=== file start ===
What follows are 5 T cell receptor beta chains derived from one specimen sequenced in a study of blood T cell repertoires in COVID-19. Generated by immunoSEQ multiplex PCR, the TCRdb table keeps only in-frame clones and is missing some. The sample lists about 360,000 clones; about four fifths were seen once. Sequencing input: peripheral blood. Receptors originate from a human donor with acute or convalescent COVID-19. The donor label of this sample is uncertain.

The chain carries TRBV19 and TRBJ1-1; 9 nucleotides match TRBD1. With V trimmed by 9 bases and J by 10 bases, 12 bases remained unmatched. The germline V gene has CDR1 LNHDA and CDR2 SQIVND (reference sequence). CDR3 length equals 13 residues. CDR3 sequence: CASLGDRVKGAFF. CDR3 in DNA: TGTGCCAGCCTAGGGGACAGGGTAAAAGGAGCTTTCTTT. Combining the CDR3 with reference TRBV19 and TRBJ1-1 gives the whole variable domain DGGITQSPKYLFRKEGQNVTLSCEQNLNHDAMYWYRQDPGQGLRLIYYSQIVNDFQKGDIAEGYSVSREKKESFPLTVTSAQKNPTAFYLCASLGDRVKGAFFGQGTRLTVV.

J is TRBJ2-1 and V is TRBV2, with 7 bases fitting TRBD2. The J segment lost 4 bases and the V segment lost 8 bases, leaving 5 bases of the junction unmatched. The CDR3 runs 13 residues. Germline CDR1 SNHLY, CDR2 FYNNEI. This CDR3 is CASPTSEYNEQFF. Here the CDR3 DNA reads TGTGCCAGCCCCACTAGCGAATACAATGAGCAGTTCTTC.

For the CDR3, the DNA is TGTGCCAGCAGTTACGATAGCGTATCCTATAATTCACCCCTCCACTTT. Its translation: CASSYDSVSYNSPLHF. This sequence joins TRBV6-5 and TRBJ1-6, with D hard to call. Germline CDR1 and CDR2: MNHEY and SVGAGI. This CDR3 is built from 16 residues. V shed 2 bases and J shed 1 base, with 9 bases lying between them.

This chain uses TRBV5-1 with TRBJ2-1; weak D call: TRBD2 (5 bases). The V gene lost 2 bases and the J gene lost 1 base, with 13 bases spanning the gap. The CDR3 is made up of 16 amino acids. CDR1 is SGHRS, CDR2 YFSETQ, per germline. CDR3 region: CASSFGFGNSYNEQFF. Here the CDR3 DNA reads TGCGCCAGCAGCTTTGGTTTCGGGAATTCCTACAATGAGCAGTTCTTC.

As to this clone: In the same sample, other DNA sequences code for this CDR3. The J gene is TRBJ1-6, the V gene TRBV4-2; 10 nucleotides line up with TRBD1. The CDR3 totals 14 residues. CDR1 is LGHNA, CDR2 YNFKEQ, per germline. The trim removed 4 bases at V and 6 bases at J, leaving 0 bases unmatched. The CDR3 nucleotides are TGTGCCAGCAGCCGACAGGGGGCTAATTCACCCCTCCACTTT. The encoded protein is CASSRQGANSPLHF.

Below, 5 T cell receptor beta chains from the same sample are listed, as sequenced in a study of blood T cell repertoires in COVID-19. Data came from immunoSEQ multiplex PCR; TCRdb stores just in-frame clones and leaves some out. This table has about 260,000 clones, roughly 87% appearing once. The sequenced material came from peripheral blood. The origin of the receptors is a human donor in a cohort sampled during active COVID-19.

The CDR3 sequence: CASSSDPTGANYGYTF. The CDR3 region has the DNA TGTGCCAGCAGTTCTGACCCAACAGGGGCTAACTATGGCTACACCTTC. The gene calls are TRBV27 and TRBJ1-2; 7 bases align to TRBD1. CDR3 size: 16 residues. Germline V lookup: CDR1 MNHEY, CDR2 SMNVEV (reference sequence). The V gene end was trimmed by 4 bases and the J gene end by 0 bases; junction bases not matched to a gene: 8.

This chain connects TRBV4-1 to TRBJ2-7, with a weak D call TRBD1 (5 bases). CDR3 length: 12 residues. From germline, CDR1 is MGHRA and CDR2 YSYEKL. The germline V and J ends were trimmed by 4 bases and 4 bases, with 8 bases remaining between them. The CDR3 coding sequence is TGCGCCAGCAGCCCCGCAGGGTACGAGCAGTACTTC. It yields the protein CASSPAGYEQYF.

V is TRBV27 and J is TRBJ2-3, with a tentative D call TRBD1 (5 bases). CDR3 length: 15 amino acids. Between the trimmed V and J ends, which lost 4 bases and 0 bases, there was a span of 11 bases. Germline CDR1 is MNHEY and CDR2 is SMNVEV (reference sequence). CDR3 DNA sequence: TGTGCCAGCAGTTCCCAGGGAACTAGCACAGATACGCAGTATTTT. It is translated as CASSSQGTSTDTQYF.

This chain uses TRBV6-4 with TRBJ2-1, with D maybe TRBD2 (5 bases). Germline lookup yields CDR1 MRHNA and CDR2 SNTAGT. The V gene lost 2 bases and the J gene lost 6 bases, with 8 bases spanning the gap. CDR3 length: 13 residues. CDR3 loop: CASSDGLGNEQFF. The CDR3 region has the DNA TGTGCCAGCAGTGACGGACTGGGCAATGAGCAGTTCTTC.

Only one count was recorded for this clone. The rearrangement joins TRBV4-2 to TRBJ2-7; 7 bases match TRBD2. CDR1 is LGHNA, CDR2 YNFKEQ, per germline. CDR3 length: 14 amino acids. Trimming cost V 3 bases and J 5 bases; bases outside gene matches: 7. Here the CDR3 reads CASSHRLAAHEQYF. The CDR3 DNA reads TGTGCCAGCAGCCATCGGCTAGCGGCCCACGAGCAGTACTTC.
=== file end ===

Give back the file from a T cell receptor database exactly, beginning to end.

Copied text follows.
What follows are 5 T cell receptor beta chains derived from one specimen sequenced in a study of blood T cell repertoires in COVID-19. Generated by immunoSEQ multiplex PCR, the TCRdb table keeps only in-frame clones and is missing some. The sample lists about 360,000 clones; about four fifths were seen once. Sequencing input: peripheral blood. Receptors originate from a human donor with acute or convalescent COVID-19. The donor label of this sample is uncertain.

The chain carries TRBV19 and TRBJ1-1; 9 nucleotides match TRBD1. With V trimmed by 9 bases and J by 10 bases, 12 bases remained unmatched. The germline V gene has CDR1 LNHDA and CDR2 SQIVND (reference sequence). CDR3 length equals 13 residues. CDR3 sequence: CASLGDRVKGAFF. CDR3 in DNA: TGTGCCAGCCTAGGGGACAGGGTAAAAGGAGCTTTCTTT. Combining the CDR3 with reference TRBV19 and TRBJ1-1 gives the whole variable domain DGGITQSPKYLFRKEGQNVTLSCEQNLNHDAMYWYRQDPGQGLRLIYYSQIVNDFQKGDIAEGYSVSREKKESFPLTVTSAQKNPTAFYLCASLGDRVKGAFFGQGTRLTVV.

J is TRBJ2-1 and V is TRBV2, with 7 bases fitting TRBD2. The J segment lost 4 bases and the V segment lost 8 bases, leaving 5 bases of the junction unmatched. The CDR3 runs 13 residues. Germline CDR1 SNHLY, CDR2 FYNNEI. This CDR3 is CASPTSEYNEQFF. Here the CDR3 DNA reads TGTGCCAGCCCCACTAGCGAATACAATGAGCAGTTCTTC.

For the CDR3, the DNA is TGTGCCAGCAGTTACGATAGCGTATCCTATAATTCACCCCTCCACTTT. Its translation: CASSYDSVSYNSPLHF. This sequence joins TRBV6-5 and TRBJ1-6, with D hard to call. Germline CDR1 and CDR2: MNHEY and SVGAGI. This CDR3 is built from 16 residues. V shed 2 bases and J shed 1 base, with 9 bases lying between them.

This chain uses TRBV5-1 with TRBJ2-1; weak D call: TRBD2 (5 bases). The V gene lost 2 bases and the J gene lost 1 base, with 13 bases spanning the gap. The CDR3 is made up of 16 amino acids. CDR1 is SGHRS, CDR2 YFSETQ, per germline. CDR3 region: CASSFGFGNSYNEQFF. Here the CDR3 DNA reads TGCGCCAGCAGCTTTGGTTTCGGGAATTCCTACAATGAGCAGTTCTTC.

As to this clone: In the same sample, other DNA sequences code for this CDR3. The J gene is TRBJ1-6, the V gene TRBV4-2; 10 nucleotides line up with TRBD1. The CDR3 totals 14 residues. CDR1 is LGHNA, CDR2 YNFKEQ, per germline. The trim removed 4 bases at V and 6 bases at J, leaving 0 bases unmatched. The CDR3 nucleotides are TGTGCCAGCAGCCGACAGGGGGCTAATTCACCCCTCCACTTT. The encoded protein is CASSRQGANSPLHF.

Below, 5 T cell receptor beta chains from the same sample are listed, as sequenced in a study of blood T cell repertoires in COVID-19. Data came from immunoSEQ multiplex PCR; TCRdb stores just in-frame clones and leaves some out. This table has about 260,000 clones, roughly 87% appearing once. The sequenced material came from peripheral blood. The origin of the receptors is a human donor in a cohort sampled during active COVID-19.

The CDR3 sequence: CASSSDPTGANYGYTF. The CDR3 region has the DNA TGTGCCAGCAGTTCTGACCCAACAGGGGCTAACTATGGCTACACCTTC. The gene calls are TRBV27 and TRBJ1-2; 7 bases align to TRBD1. CDR3 size: 16 residues. Germline V lookup: CDR1 MNHEY, CDR2 SMNVEV (reference sequence). The V gene end was trimmed by 4 bases and the J gene end by 0 bases; junction bases not matched to a gene: 8.

This chain connects TRBV4-1 to TRBJ2-7, with a weak D call TRBD1 (5 bases). CDR3 length: 12 residues. From germline, CDR1 is MGHRA and CDR2 YSYEKL. The germline V and J ends were trimmed by 4 bases and 4 bases, with 8 bases remaining between them. The CDR3 coding sequence is TGCGCCAGCAGCCCCGCAGGGTACGAGCAGTACTTC. It yields the protein CASSPAGYEQYF.

V is TRBV27 and J is TRBJ2-3, with a tentative D call TRBD1 (5 bases). CDR3 length: 15 amino acids. Between the trimmed V and J ends, which lost 4 bases and 0 bases, there was a span of 11 bases. Germline CDR1 is MNHEY and CDR2 is SMNVEV (reference sequence). CDR3 DNA sequence: TGTGCCAGCAGTTCCCAGGGAACTAGCACAGATACGCAGTATTTT. It is translated as CASSSQGTSTDTQYF.

This chain uses TRBV6-4 with TRBJ2-1, with D maybe TRBD2 (5 bases). Germline lookup yields CDR1 MRHNA and CDR2 SNTAGT. The V gene lost 2 bases and the J gene lost 6 bases, with 8 bases spanning the gap. CDR3 length: 13 residues. CDR3 loop: CASSDGLGNEQFF. The CDR3 region has the DNA TGTGCCAGCAGTGACGGACTGGGCAATGAGCAGTTCTTC.

Only one count was recorded for this clone. The rearrangement joins TRBV4-2 to TRBJ2-7; 7 bases match TRBD2. CDR1 is LGHNA, CDR2 YNFKEQ, per germline. CDR3 length: 14 amino acids. Trimming cost V 3 bases and J 5 bases; bases outside gene matches: 7. Here the CDR3 reads CASSHRLAAHEQYF. The CDR3 DNA reads TGTGCCAGCAGCCATCGGCTAGCGGCCCACGAGCAGTACTTC.